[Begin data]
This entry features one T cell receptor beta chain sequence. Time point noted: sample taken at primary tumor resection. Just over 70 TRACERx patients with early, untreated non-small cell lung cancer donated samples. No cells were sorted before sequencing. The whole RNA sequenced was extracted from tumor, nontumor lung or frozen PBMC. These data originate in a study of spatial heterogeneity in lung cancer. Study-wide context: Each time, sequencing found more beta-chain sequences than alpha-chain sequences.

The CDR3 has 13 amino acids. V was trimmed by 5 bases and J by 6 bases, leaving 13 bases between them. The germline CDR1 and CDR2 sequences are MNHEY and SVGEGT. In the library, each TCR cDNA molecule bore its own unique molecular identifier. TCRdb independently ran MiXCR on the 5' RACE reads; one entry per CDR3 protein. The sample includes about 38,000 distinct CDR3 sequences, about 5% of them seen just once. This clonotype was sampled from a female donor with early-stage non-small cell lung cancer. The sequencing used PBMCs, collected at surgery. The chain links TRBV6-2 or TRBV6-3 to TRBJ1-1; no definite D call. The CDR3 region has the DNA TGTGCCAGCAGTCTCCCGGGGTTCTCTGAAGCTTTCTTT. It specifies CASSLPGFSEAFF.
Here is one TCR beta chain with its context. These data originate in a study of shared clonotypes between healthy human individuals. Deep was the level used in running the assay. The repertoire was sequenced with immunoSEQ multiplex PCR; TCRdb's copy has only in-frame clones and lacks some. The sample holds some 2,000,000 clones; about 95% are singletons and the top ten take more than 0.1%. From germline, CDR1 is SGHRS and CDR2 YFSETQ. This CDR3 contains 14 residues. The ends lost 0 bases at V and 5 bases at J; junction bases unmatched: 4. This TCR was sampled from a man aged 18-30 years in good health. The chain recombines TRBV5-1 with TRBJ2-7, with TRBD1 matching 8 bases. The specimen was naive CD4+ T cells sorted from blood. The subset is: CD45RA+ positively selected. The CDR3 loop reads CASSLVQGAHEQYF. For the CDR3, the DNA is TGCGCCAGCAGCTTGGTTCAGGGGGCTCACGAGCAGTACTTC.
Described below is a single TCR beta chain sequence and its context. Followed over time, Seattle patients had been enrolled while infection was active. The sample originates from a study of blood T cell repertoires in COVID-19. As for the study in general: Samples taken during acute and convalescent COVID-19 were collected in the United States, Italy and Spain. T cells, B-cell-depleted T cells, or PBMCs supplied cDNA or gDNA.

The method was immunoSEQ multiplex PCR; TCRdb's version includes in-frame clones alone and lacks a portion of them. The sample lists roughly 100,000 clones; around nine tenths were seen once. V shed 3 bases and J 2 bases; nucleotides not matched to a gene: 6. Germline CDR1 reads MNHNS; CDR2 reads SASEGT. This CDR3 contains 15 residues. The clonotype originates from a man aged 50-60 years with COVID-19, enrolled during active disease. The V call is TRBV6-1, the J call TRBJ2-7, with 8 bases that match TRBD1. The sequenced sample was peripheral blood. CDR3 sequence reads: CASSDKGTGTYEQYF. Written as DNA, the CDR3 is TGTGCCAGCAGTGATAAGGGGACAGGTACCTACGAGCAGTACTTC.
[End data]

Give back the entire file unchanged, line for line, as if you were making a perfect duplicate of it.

This entry features one T cell receptor beta chain sequence. Time point noted: sample taken at primary tumor resection. Just over 70 TRACERx patients with early, untreated non-small cell lung cancer donated samples. No cells were sorted before sequencing. The whole RNA sequenced was extracted from tumor, nontumor lung or frozen PBMC. These data originate in a study of spatial heterogeneity in lung cancer. Study-wide context: Each time, sequencing found more beta-chain sequences than alpha-chain sequences.

The CDR3 has 13 amino acids. V was trimmed by 5 bases and J by 6 bases, leaving 13 bases between them. The germline CDR1 and CDR2 sequences are MNHEY and SVGEGT. In the library, each TCR cDNA molecule bore its own unique molecular identifier. TCRdb independently ran MiXCR on the 5' RACE reads; one entry per CDR3 protein. The sample includes about 38,000 distinct CDR3 sequences, about 5% of them seen just once. This clonotype was sampled from a female donor with early-stage non-small cell lung cancer. The sequencing used PBMCs, collected at surgery. The chain links TRBV6-2 or TRBV6-3 to TRBJ1-1; no definite D call. The CDR3 region has the DNA TGTGCCAGCAGTCTCCCGGGGTTCTCTGAAGCTTTCTTT. It specifies CASSLPGFSEAFF.
Here is one TCR beta chain with its context. These data originate in a study of shared clonotypes between healthy human individuals. Deep was the level used in running the assay. The repertoire was sequenced with immunoSEQ multiplex PCR; TCRdb's copy has only in-frame clones and lacks some. The sample holds some 2,000,000 clones; about 95% are singletons and the top ten take more than 0.1%. From germline, CDR1 is SGHRS and CDR2 YFSETQ. This CDR3 contains 14 residues. The ends lost 0 bases at V and 5 bases at J; junction bases unmatched: 4. This TCR was sampled from a man aged 18-30 years in good health. The chain recombines TRBV5-1 with TRBJ2-7, with TRBD1 matching 8 bases. The specimen was naive CD4+ T cells sorted from blood. The subset is: CD45RA+ positively selected. The CDR3 loop reads CASSLVQGAHEQYF. For the CDR3, the DNA is TGCGCCAGCAGCTTGGTTCAGGGGGCTCACGAGCAGTACTTC.
Described below is a single TCR beta chain sequence and its context. Followed over time, Seattle patients had been enrolled while infection was active. The sample originates from a study of blood T cell repertoires in COVID-19. As for the study in general: Samples taken during acute and convalescent COVID-19 were collected in the United States, Italy and Spain. T cells, B-cell-depleted T cells, or PBMCs supplied cDNA or gDNA.

The method was immunoSEQ multiplex PCR; TCRdb's version includes in-frame clones alone and lacks a portion of them. The sample lists roughly 100,000 clones; around nine tenths were seen once. V shed 3 bases and J 2 bases; nucleotides not matched to a gene: 6. Germline CDR1 reads MNHNS; CDR2 reads SASEGT. This CDR3 contains 15 residues. The clonotype originates from a man aged 50-60 years with COVID-19, enrolled during active disease. The V call is TRBV6-1, the J call TRBJ2-7, with 8 bases that match TRBD1. The sequenced sample was peripheral blood. CDR3 sequence reads: CASSDKGTGTYEQYF. Written as DNA, the CDR3 is TGTGCCAGCAGTGATAAGGGGACAGGTACCTACGAGCAGTACTTC.